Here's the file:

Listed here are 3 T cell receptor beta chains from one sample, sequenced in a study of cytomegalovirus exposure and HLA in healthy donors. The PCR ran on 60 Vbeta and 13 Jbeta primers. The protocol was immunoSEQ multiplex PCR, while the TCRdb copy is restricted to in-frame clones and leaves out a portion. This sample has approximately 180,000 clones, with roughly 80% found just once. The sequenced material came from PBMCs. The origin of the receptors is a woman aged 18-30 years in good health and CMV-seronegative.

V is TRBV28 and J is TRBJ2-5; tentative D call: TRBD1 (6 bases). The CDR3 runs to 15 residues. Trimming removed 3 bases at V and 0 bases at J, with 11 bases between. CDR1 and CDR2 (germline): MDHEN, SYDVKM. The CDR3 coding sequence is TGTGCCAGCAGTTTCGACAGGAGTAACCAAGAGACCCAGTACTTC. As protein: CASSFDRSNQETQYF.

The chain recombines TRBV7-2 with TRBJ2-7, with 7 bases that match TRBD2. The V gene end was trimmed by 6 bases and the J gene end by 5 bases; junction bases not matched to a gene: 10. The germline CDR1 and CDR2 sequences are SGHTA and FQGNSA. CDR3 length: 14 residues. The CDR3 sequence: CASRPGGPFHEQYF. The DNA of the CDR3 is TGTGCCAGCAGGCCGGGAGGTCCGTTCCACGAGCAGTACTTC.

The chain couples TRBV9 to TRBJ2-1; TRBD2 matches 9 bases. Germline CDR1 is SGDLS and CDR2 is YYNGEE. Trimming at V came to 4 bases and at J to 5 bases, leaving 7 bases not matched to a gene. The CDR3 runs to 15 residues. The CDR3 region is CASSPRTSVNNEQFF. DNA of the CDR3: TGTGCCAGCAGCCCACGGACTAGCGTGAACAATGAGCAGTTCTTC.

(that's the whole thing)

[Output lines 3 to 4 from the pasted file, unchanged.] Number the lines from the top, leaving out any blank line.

The chain recombines TRBV7-2 with TRBJ2-7, with 7 bases that match TRBD2. The V gene end was trimmed by 6 bases and the J gene end by 5 bases; junction bases not matched to a gene: 10. The germline CDR1 and CDR2 sequences are SGHTA and FQGNSA. CDR3 length: 14 residues. The CDR3 sequence: CASRPGGPFHEQYF. The DNA of the CDR3 is TGTGCCAGCAGGCCGGGAGGTCCGTTCCACGAGCAGTACTTC.

The chain couples TRBV9 to TRBJ2-1; TRBD2 matches 9 bases. Germline CDR1 is SGDLS and CDR2 is YYNGEE. Trimming at V came to 4 bases and at J to 5 bases, leaving 7 bases not matched to a gene. The CDR3 runs to 15 residues. The CDR3 region is CASSPRTSVNNEQFF. DNA of the CDR3: TGTGCCAGCAGCCCACGGACTAGCGTGAACAATGAGCAGTTCTTC.